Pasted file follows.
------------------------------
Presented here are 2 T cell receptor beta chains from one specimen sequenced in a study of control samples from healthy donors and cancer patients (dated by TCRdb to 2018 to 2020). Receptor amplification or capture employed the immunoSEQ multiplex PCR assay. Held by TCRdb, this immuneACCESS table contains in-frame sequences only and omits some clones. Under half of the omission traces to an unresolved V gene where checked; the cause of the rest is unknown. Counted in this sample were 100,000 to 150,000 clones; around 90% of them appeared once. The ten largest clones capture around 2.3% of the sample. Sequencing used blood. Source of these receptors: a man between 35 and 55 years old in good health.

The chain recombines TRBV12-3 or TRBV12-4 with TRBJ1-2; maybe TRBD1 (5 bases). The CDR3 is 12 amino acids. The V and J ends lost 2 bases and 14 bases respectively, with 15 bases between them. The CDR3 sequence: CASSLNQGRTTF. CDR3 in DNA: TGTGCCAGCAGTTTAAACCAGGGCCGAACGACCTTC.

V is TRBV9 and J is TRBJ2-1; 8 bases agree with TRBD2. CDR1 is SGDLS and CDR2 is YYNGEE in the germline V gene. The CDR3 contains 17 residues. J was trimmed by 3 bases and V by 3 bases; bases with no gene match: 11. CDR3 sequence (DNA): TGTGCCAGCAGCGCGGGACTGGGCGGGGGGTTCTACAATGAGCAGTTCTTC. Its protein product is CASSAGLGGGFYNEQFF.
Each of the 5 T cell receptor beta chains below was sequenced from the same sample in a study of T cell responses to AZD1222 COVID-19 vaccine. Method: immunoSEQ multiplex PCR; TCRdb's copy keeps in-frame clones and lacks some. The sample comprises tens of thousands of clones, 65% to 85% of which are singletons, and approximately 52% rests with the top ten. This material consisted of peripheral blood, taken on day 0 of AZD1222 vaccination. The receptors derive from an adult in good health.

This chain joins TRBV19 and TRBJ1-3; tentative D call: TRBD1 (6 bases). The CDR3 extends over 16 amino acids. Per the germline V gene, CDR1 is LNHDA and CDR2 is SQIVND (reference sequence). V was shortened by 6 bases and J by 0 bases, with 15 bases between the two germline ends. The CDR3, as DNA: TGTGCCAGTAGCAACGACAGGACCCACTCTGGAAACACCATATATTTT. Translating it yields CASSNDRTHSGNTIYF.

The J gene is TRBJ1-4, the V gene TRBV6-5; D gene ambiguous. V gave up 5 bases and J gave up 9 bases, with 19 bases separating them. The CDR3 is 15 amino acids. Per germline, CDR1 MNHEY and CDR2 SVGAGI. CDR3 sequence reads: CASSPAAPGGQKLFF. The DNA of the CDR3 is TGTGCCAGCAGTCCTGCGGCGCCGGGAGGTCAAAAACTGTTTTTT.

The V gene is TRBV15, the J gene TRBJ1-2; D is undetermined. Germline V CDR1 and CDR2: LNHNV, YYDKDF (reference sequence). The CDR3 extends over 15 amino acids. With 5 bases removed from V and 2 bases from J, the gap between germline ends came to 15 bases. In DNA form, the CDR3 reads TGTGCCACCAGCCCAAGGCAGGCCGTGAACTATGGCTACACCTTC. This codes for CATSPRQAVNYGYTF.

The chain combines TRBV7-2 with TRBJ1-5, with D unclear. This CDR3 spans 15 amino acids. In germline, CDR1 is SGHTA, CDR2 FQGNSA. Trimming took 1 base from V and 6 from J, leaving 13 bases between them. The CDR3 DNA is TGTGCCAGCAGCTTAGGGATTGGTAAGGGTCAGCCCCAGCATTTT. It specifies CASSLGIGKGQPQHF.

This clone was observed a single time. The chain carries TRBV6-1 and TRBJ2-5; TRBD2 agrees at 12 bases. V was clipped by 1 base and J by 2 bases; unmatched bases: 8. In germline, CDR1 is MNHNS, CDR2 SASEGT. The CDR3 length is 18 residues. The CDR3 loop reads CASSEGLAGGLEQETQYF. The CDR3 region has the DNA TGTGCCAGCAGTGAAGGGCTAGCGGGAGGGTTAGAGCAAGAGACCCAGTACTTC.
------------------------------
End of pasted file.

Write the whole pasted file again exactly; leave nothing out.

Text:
Presented here are 2 T cell receptor beta chains from one specimen sequenced in a study of control samples from healthy donors and cancer patients (dated by TCRdb to 2018 to 2020). Receptor amplification or capture employed the immunoSEQ multiplex PCR assay. Held by TCRdb, this immuneACCESS table contains in-frame sequences only and omits some clones. Under half of the omission traces to an unresolved V gene where checked; the cause of the rest is unknown. Counted in this sample were 100,000 to 150,000 clones; around 90% of them appeared once. The ten largest clones capture around 2.3% of the sample. Sequencing used blood. Source of these receptors: a man between 35 and 55 years old in good health.

The chain recombines TRBV12-3 or TRBV12-4 with TRBJ1-2; maybe TRBD1 (5 bases). The CDR3 is 12 amino acids. The V and J ends lost 2 bases and 14 bases respectively, with 15 bases between them. The CDR3 sequence: CASSLNQGRTTF. CDR3 in DNA: TGTGCCAGCAGTTTAAACCAGGGCCGAACGACCTTC.

V is TRBV9 and J is TRBJ2-1; 8 bases agree with TRBD2. CDR1 is SGDLS and CDR2 is YYNGEE in the germline V gene. The CDR3 contains 17 residues. J was trimmed by 3 bases and V by 3 bases; bases with no gene match: 11. CDR3 sequence (DNA): TGTGCCAGCAGCGCGGGACTGGGCGGGGGGTTCTACAATGAGCAGTTCTTC. Its protein product is CASSAGLGGGFYNEQFF.
Each of the 5 T cell receptor beta chains below was sequenced from the same sample in a study of T cell responses to AZD1222 COVID-19 vaccine. Method: immunoSEQ multiplex PCR; TCRdb's copy keeps in-frame clones and lacks some. The sample comprises tens of thousands of clones, 65% to 85% of which are singletons, and approximately 52% rests with the top ten. This material consisted of peripheral blood, taken on day 0 of AZD1222 vaccination. The receptors derive from an adult in good health.

This chain joins TRBV19 and TRBJ1-3; tentative D call: TRBD1 (6 bases). The CDR3 extends over 16 amino acids. Per the germline V gene, CDR1 is LNHDA and CDR2 is SQIVND (reference sequence). V was shortened by 6 bases and J by 0 bases, with 15 bases between the two germline ends. The CDR3, as DNA: TGTGCCAGTAGCAACGACAGGACCCACTCTGGAAACACCATATATTTT. Translating it yields CASSNDRTHSGNTIYF.

The J gene is TRBJ1-4, the V gene TRBV6-5; D gene ambiguous. V gave up 5 bases and J gave up 9 bases, with 19 bases separating them. The CDR3 is 15 amino acids. Per germline, CDR1 MNHEY and CDR2 SVGAGI. CDR3 sequence reads: CASSPAAPGGQKLFF. The DNA of the CDR3 is TGTGCCAGCAGTCCTGCGGCGCCGGGAGGTCAAAAACTGTTTTTT.

The V gene is TRBV15, the J gene TRBJ1-2; D is undetermined. Germline V CDR1 and CDR2: LNHNV, YYDKDF (reference sequence). The CDR3 extends over 15 amino acids. With 5 bases removed from V and 2 bases from J, the gap between germline ends came to 15 bases. In DNA form, the CDR3 reads TGTGCCACCAGCCCAAGGCAGGCCGTGAACTATGGCTACACCTTC. This codes for CATSPRQAVNYGYTF.

The chain combines TRBV7-2 with TRBJ1-5, with D unclear. This CDR3 spans 15 amino acids. In germline, CDR1 is SGHTA, CDR2 FQGNSA. Trimming took 1 base from V and 6 from J, leaving 13 bases between them. The CDR3 DNA is TGTGCCAGCAGCTTAGGGATTGGTAAGGGTCAGCCCCAGCATTTT. It specifies CASSLGIGKGQPQHF.

This clone was observed a single time. The chain carries TRBV6-1 and TRBJ2-5; TRBD2 agrees at 12 bases. V was clipped by 1 base and J by 2 bases; unmatched bases: 8. In germline, CDR1 is MNHNS, CDR2 SASEGT. The CDR3 length is 18 residues. The CDR3 loop reads CASSEGLAGGLEQETQYF. The CDR3 region has the DNA TGTGCCAGCAGTGAAGGGCTAGCGGGAGGGTTAGAGCAAGAGACCCAGTACTTC.